As the push for public reporting of medical errors continues, a survey released last week highlighted concerns of healthcare providers that such reporting without confidentiality protection could leave them susceptible to lawsuits.
But pending legislation in Congress protecting the identity of providers who report errors could make those concerns moot.
According to the survey released in the March 16 edition of the Journal of the American Medical Association, 69% of 203 hospital chief executive officers and chief operating officers who responded said a state-run, mandatory reporting system that did not protect the confidentiality of doctors and other hospital staff would deter the self-reporting of errors. Some 79% said such a system would encourage lawsuits, and 73% said it would have a negative effect or no effect on patient safety.
More than 80% of respondents said that if hospitals had to report errors to a state agency, the identity of the reporting staff member and the hospital should be kept confidential.
The release of the survey followed approval on March 9 of the Patient Safety and Quality Improvement Act of 2005 by the Senate Health, Education, Labor and Pensions Committee. The bill, sponsored by Sen. James Jeffords (Ind-Vt.), would guarantee confidentiality for healthcare providers who report medical errors.
At deadline, a vote by the full Senate had not been scheduled, though Senate Majority Leader Bill Frist (R-Tenn.), a heart surgeon, told Modern Healthcare in an e-mail that "I will do everything in my power to pass this good legislation and get it to the president's desk."
A companion bill has not been introduced in the House.
The JAMA study, Frist said, "underscores the need for legislation that will encourage doctors, nurses and other providers to report and fix system errors."
Since 1999, when the Institute of Medicine released its groundbreaking report To Err is Human, which said as many as 98,000 Americans die each year because of avoidable medical errors, the reporting of errors has been highlighted as a necessary and crucial step in improving the quality of care.
Despite that, efforts to create and implement a nationwide system for reporting errors have stalled, in part because of provider concerns. Last year, the same patient-safety bill passed both chambers but never made it out of a conference committee because of the shortened election-year congressional session.
While the results of the JAMA survey were not especially surprising given that its respondents were hospital executives, one of the messages that emerged is that if states make error reporting mandatory, they must use the information to help doctors avoid errors by highlighting best practices, said Joel Weissman, the lead author of the survey and an associate professor of medicine and health policy at Massachusetts General Hospital and Harvard Medical School.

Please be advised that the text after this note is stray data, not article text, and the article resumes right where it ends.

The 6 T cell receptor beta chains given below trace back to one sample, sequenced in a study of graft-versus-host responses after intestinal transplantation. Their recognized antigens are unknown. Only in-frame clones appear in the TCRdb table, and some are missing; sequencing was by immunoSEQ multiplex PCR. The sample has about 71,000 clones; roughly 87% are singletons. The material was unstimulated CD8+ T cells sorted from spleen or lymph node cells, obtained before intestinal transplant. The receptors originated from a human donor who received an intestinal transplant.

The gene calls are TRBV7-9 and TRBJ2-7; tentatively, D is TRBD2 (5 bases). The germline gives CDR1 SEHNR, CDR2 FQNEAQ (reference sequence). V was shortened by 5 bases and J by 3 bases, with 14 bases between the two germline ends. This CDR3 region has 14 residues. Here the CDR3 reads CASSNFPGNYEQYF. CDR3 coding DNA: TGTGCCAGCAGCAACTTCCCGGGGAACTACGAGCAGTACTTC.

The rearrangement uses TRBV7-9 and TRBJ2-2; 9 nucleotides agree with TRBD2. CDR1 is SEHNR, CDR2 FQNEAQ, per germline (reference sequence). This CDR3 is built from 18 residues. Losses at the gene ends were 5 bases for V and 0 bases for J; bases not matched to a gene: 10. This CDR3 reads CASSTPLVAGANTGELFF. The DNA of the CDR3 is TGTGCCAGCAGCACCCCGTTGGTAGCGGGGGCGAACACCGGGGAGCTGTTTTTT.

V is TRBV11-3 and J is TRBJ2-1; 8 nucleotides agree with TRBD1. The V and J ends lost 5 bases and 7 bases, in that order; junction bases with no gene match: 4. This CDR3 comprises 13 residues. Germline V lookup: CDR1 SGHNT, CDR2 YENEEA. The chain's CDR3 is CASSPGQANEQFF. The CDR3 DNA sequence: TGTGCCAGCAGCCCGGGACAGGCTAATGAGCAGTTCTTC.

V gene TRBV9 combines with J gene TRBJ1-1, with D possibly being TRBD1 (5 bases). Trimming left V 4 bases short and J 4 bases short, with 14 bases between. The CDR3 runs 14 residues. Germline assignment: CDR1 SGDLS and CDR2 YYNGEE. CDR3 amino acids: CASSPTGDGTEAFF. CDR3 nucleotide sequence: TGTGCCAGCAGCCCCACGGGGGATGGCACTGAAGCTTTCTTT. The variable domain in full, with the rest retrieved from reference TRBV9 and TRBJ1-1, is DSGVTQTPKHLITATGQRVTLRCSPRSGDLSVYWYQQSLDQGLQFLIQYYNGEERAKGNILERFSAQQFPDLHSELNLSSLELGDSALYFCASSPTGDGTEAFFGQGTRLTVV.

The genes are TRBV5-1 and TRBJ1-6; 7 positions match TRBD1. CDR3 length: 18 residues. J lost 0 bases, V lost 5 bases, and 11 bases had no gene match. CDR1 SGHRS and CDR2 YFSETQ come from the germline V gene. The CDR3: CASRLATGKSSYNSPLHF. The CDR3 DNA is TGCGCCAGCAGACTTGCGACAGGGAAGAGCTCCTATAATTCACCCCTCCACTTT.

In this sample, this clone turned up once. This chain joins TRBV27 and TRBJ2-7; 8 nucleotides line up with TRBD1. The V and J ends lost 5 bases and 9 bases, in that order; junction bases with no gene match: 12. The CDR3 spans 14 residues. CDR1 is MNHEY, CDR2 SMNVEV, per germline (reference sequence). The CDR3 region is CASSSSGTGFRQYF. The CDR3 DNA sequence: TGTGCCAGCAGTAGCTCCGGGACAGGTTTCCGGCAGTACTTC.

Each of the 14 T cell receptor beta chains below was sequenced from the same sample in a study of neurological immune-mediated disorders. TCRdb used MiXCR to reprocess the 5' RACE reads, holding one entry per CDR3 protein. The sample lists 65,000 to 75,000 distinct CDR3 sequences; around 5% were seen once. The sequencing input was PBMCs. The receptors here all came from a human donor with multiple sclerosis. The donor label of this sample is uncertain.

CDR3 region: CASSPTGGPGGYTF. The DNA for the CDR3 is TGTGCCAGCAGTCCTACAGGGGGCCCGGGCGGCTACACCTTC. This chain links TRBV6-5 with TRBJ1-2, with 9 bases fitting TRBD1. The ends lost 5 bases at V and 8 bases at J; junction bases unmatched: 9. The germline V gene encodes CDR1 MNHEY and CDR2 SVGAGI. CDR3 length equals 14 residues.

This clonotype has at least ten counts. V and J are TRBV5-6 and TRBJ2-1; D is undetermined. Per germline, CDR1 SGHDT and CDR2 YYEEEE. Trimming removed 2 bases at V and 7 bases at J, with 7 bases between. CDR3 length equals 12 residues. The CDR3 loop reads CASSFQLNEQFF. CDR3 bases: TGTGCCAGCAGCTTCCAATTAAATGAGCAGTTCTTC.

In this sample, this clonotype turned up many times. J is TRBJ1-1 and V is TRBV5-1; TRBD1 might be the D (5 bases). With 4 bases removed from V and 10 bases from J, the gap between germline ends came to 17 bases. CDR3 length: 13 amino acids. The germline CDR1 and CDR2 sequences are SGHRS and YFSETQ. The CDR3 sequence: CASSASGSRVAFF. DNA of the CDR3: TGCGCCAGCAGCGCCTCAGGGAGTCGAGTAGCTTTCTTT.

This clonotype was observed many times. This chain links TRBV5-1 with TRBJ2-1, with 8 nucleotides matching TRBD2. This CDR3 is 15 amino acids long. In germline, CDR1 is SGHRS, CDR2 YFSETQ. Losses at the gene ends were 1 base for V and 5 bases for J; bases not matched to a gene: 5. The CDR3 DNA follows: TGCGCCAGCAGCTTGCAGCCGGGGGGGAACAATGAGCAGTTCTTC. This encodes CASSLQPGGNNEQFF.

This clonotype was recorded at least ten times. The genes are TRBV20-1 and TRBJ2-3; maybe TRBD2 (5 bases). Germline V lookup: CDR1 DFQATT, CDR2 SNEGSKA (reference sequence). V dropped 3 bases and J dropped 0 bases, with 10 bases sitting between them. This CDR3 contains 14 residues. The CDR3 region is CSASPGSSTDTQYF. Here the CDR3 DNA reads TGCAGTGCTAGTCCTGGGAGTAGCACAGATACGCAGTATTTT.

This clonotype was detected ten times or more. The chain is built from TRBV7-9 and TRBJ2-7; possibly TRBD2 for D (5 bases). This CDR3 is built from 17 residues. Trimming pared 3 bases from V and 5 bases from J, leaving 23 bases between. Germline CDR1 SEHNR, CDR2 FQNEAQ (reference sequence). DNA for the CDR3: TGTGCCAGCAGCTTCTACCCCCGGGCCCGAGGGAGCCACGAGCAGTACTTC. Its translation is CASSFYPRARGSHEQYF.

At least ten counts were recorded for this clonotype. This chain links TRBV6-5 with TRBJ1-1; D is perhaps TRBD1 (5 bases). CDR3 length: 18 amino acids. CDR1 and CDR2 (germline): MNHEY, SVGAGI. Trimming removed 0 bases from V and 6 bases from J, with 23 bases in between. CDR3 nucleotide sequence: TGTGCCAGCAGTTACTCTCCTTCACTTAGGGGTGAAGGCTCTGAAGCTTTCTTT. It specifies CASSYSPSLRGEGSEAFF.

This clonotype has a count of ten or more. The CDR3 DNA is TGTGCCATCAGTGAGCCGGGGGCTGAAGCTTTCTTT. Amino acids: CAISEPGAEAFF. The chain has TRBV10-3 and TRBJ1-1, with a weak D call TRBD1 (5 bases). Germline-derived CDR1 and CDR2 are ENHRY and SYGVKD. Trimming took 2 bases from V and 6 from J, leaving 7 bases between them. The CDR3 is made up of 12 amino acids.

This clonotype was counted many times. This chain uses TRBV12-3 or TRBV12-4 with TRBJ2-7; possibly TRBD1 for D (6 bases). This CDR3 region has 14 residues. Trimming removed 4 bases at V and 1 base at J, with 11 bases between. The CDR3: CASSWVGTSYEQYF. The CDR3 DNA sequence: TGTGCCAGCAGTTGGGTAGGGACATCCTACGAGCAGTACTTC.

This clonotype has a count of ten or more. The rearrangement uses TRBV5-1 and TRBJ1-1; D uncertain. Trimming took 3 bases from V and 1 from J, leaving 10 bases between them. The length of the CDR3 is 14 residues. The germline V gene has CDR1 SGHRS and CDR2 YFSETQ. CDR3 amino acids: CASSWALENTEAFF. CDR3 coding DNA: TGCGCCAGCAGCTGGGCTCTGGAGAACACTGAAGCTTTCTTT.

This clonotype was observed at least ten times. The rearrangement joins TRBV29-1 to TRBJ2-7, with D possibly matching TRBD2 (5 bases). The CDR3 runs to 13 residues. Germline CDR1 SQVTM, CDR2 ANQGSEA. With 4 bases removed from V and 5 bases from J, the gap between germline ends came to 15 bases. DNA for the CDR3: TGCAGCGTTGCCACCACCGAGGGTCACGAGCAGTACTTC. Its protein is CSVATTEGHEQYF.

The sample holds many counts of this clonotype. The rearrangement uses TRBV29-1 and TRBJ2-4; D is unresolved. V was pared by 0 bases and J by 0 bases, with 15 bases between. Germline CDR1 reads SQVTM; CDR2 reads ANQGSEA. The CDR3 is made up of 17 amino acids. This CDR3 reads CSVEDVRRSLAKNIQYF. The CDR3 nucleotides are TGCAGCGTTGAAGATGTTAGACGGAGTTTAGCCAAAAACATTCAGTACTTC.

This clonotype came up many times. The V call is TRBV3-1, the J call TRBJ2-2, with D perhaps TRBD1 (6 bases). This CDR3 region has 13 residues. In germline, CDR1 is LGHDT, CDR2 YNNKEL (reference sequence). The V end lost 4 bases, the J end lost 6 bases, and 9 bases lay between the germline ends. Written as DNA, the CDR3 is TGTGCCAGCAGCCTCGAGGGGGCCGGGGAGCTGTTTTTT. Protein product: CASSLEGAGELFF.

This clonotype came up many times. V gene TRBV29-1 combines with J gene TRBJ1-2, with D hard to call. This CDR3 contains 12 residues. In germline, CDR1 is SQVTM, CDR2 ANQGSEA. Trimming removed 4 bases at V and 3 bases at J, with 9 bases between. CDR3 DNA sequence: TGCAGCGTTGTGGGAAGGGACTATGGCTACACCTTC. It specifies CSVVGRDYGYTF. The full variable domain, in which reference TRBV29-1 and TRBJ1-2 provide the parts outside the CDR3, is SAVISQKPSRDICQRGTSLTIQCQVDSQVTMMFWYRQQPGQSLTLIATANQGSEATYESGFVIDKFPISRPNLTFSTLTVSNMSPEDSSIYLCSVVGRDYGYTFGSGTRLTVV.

"You need to provide value in exchange for" reporting, he said.
The Senate bill would do so by creating patient-safety organizations that would collect error reports, identify trends and disseminate the information to providers. In giving providers who report errors confidentiality, the patient safety bill also acknowledges providers' concerns. According to the bill, "Many organizations currently collecting patient-safety data have expressed a need for legal protections that will allow them to review protected information and collaborate in the development and implementation of patient-safety improvement strategies. Currently, the state peer-review protections are inadequate to allow the sharing of information to promote patient safety."
Not everyone is convinced doctors and hospitals need such confidentiality protection. Last year, during congressional debate on the bill, some lawmakers expressed concern about such protection, said Ken Kizer, president and CEO of the National Quality Forum, a not-for-profit organization that develops benchmarks for clinical quality-improvement programs.
Within his organization, members are divided on the issue, Kizer said, though he favors public disclosure of the names of institutions where errors occur. He is ambivalent about releasing the names of doctors, he said.
There are indications that when providers own up to their mistakes, patients are less likely to pursue litigation.
A coalition of healthcare providers, lawyers, insurers and others called the Sorry Works Coalition has begun a campaign encourag- ing doctors to disclose their errors to patients and apologize to them for mistakes. And since 2002, the University of Michigan Health System has been encouraging its doctors to apologize when they make a mistake.
Since the effort began, the number of malpractice suits has dropped by half and the system's annual attorney fees have dropped by two-thirds.
Richard Boothman, the University of Michigan Health System's chief risk officer, said the long-term effects of the health system's policy are still unclear and that the decline in lawsuits can be attributed primarily to a more aggressive stand the system has taken against meritless lawsuits.
"It's a very complex issue," he said. "One of the reasons for the fear of open disclosure is that the results can be catastrophic" for providers.